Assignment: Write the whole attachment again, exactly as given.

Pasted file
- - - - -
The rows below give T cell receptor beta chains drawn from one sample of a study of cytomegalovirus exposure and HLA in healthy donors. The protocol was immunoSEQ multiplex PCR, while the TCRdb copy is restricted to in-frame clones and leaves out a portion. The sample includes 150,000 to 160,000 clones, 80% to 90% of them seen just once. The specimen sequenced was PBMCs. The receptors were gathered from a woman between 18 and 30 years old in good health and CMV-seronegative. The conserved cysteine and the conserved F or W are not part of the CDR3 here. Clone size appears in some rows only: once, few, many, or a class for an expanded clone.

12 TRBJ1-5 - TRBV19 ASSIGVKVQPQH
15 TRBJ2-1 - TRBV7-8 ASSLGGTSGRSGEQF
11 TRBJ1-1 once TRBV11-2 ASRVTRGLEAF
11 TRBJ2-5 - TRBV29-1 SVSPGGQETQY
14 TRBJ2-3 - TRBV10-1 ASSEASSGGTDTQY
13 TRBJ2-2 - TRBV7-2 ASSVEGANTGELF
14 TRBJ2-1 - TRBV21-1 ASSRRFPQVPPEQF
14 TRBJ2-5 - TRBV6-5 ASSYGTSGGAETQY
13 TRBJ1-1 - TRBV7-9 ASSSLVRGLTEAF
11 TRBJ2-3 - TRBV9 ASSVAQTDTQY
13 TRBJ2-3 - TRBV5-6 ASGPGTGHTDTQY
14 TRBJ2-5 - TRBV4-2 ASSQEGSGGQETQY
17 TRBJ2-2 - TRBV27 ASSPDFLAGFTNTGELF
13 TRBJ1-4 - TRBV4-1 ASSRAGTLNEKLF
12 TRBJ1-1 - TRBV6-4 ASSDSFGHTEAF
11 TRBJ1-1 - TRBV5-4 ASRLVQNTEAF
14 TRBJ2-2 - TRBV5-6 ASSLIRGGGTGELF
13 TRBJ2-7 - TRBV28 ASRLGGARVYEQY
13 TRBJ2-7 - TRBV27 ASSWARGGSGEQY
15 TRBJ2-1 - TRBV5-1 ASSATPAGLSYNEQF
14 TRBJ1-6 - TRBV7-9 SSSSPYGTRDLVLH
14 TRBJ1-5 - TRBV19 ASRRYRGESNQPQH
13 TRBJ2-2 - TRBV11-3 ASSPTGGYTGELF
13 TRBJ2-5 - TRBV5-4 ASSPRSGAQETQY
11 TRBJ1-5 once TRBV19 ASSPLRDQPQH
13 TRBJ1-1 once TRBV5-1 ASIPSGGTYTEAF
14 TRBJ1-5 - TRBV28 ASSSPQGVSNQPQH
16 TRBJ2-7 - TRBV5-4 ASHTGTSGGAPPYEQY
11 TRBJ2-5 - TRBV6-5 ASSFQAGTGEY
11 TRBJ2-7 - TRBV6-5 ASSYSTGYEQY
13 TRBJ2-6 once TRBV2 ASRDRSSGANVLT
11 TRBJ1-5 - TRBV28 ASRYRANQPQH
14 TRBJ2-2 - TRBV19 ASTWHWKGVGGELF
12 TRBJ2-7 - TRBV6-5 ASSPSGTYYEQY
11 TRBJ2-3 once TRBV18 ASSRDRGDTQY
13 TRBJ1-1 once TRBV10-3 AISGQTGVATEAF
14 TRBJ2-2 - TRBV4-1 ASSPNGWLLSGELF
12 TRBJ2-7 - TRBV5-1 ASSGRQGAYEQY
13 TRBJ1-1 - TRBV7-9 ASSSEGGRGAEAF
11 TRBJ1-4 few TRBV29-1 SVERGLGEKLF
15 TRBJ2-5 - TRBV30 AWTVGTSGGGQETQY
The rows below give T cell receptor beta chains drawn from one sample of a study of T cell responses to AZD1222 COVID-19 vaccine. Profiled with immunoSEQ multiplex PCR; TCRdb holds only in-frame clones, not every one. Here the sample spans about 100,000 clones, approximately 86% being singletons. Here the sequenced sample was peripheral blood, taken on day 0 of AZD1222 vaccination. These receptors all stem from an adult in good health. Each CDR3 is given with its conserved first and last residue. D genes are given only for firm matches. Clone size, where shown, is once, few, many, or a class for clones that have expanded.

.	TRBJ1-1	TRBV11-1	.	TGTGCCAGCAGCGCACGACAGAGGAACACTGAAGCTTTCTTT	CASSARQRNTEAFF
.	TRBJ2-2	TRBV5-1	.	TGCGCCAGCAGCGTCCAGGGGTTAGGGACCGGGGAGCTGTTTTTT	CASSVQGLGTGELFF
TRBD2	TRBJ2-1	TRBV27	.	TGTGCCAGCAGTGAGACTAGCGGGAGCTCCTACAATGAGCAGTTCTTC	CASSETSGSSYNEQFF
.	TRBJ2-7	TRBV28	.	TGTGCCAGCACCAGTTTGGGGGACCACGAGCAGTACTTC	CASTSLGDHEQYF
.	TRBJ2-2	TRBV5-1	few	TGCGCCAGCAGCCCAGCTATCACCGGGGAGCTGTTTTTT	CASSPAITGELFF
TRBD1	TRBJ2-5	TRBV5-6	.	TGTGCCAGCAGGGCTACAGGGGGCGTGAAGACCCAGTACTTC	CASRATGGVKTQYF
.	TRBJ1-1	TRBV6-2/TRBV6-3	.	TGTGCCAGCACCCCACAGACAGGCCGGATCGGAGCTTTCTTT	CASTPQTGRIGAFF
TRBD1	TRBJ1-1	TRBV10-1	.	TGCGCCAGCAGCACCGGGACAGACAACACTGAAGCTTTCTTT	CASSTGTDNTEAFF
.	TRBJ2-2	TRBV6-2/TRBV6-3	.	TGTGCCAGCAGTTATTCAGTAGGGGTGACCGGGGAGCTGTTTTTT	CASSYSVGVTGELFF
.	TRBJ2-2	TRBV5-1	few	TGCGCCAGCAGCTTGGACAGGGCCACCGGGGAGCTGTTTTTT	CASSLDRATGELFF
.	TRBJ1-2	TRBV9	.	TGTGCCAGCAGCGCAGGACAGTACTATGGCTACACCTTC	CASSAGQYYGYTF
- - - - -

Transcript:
The rows below give T cell receptor beta chains drawn from one sample of a study of cytomegalovirus exposure and HLA in healthy donors. The protocol was immunoSEQ multiplex PCR, while the TCRdb copy is restricted to in-frame clones and leaves out a portion. The sample includes 150,000 to 160,000 clones, 80% to 90% of them seen just once. The specimen sequenced was PBMCs. The receptors were gathered from a woman between 18 and 30 years old in good health and CMV-seronegative. The conserved cysteine and the conserved F or W are not part of the CDR3 here. Clone size appears in some rows only: once, few, many, or a class for an expanded clone.

12 TRBJ1-5 - TRBV19 ASSIGVKVQPQH
15 TRBJ2-1 - TRBV7-8 ASSLGGTSGRSGEQF
11 TRBJ1-1 once TRBV11-2 ASRVTRGLEAF
11 TRBJ2-5 - TRBV29-1 SVSPGGQETQY
14 TRBJ2-3 - TRBV10-1 ASSEASSGGTDTQY
13 TRBJ2-2 - TRBV7-2 ASSVEGANTGELF
14 TRBJ2-1 - TRBV21-1 ASSRRFPQVPPEQF
14 TRBJ2-5 - TRBV6-5 ASSYGTSGGAETQY
13 TRBJ1-1 - TRBV7-9 ASSSLVRGLTEAF
11 TRBJ2-3 - TRBV9 ASSVAQTDTQY
13 TRBJ2-3 - TRBV5-6 ASGPGTGHTDTQY
14 TRBJ2-5 - TRBV4-2 ASSQEGSGGQETQY
17 TRBJ2-2 - TRBV27 ASSPDFLAGFTNTGELF
13 TRBJ1-4 - TRBV4-1 ASSRAGTLNEKLF
12 TRBJ1-1 - TRBV6-4 ASSDSFGHTEAF
11 TRBJ1-1 - TRBV5-4 ASRLVQNTEAF
14 TRBJ2-2 - TRBV5-6 ASSLIRGGGTGELF
13 TRBJ2-7 - TRBV28 ASRLGGARVYEQY
13 TRBJ2-7 - TRBV27 ASSWARGGSGEQY
15 TRBJ2-1 - TRBV5-1 ASSATPAGLSYNEQF
14 TRBJ1-6 - TRBV7-9 SSSSPYGTRDLVLH
14 TRBJ1-5 - TRBV19 ASRRYRGESNQPQH
13 TRBJ2-2 - TRBV11-3 ASSPTGGYTGELF
13 TRBJ2-5 - TRBV5-4 ASSPRSGAQETQY
11 TRBJ1-5 once TRBV19 ASSPLRDQPQH
13 TRBJ1-1 once TRBV5-1 ASIPSGGTYTEAF
14 TRBJ1-5 - TRBV28 ASSSPQGVSNQPQH
16 TRBJ2-7 - TRBV5-4 ASHTGTSGGAPPYEQY
11 TRBJ2-5 - TRBV6-5 ASSFQAGTGEY
11 TRBJ2-7 - TRBV6-5 ASSYSTGYEQY
13 TRBJ2-6 once TRBV2 ASRDRSSGANVLT
11 TRBJ1-5 - TRBV28 ASRYRANQPQH
14 TRBJ2-2 - TRBV19 ASTWHWKGVGGELF
12 TRBJ2-7 - TRBV6-5 ASSPSGTYYEQY
11 TRBJ2-3 once TRBV18 ASSRDRGDTQY
13 TRBJ1-1 once TRBV10-3 AISGQTGVATEAF
14 TRBJ2-2 - TRBV4-1 ASSPNGWLLSGELF
12 TRBJ2-7 - TRBV5-1 ASSGRQGAYEQY
13 TRBJ1-1 - TRBV7-9 ASSSEGGRGAEAF
11 TRBJ1-4 few TRBV29-1 SVERGLGEKLF
15 TRBJ2-5 - TRBV30 AWTVGTSGGGQETQY
The rows below give T cell receptor beta chains drawn from one sample of a study of T cell responses to AZD1222 COVID-19 vaccine. Profiled with immunoSEQ multiplex PCR; TCRdb holds only in-frame clones, not every one. Here the sample spans about 100,000 clones, approximately 86% being singletons. Here the sequenced sample was peripheral blood, taken on day 0 of AZD1222 vaccination. These receptors all stem from an adult in good health. Each CDR3 is given with its conserved first and last residue. D genes are given only for firm matches. Clone size, where shown, is once, few, many, or a class for clones that have expanded.

.	TRBJ1-1	TRBV11-1	.	TGTGCCAGCAGCGCACGACAGAGGAACACTGAAGCTTTCTTT	CASSARQRNTEAFF
.	TRBJ2-2	TRBV5-1	.	TGCGCCAGCAGCGTCCAGGGGTTAGGGACCGGGGAGCTGTTTTTT	CASSVQGLGTGELFF
TRBD2	TRBJ2-1	TRBV27	.	TGTGCCAGCAGTGAGACTAGCGGGAGCTCCTACAATGAGCAGTTCTTC	CASSETSGSSYNEQFF
.	TRBJ2-7	TRBV28	.	TGTGCCAGCACCAGTTTGGGGGACCACGAGCAGTACTTC	CASTSLGDHEQYF
.	TRBJ2-2	TRBV5-1	few	TGCGCCAGCAGCCCAGCTATCACCGGGGAGCTGTTTTTT	CASSPAITGELFF
TRBD1	TRBJ2-5	TRBV5-6	.	TGTGCCAGCAGGGCTACAGGGGGCGTGAAGACCCAGTACTTC	CASRATGGVKTQYF
.	TRBJ1-1	TRBV6-2/TRBV6-3	.	TGTGCCAGCACCCCACAGACAGGCCGGATCGGAGCTTTCTTT	CASTPQTGRIGAFF
TRBD1	TRBJ1-1	TRBV10-1	.	TGCGCCAGCAGCACCGGGACAGACAACACTGAAGCTTTCTTT	CASSTGTDNTEAFF
.	TRBJ2-2	TRBV6-2/TRBV6-3	.	TGTGCCAGCAGTTATTCAGTAGGGGTGACCGGGGAGCTGTTTTTT	CASSYSVGVTGELFF
.	TRBJ2-2	TRBV5-1	few	TGCGCCAGCAGCTTGGACAGGGCCACCGGGGAGCTGTTTTTT	CASSLDRATGELFF
.	TRBJ1-2	TRBV9	.	TGTGCCAGCAGCGCAGGACAGTACTATGGCTACACCTTC	CASSAGQYYGYTF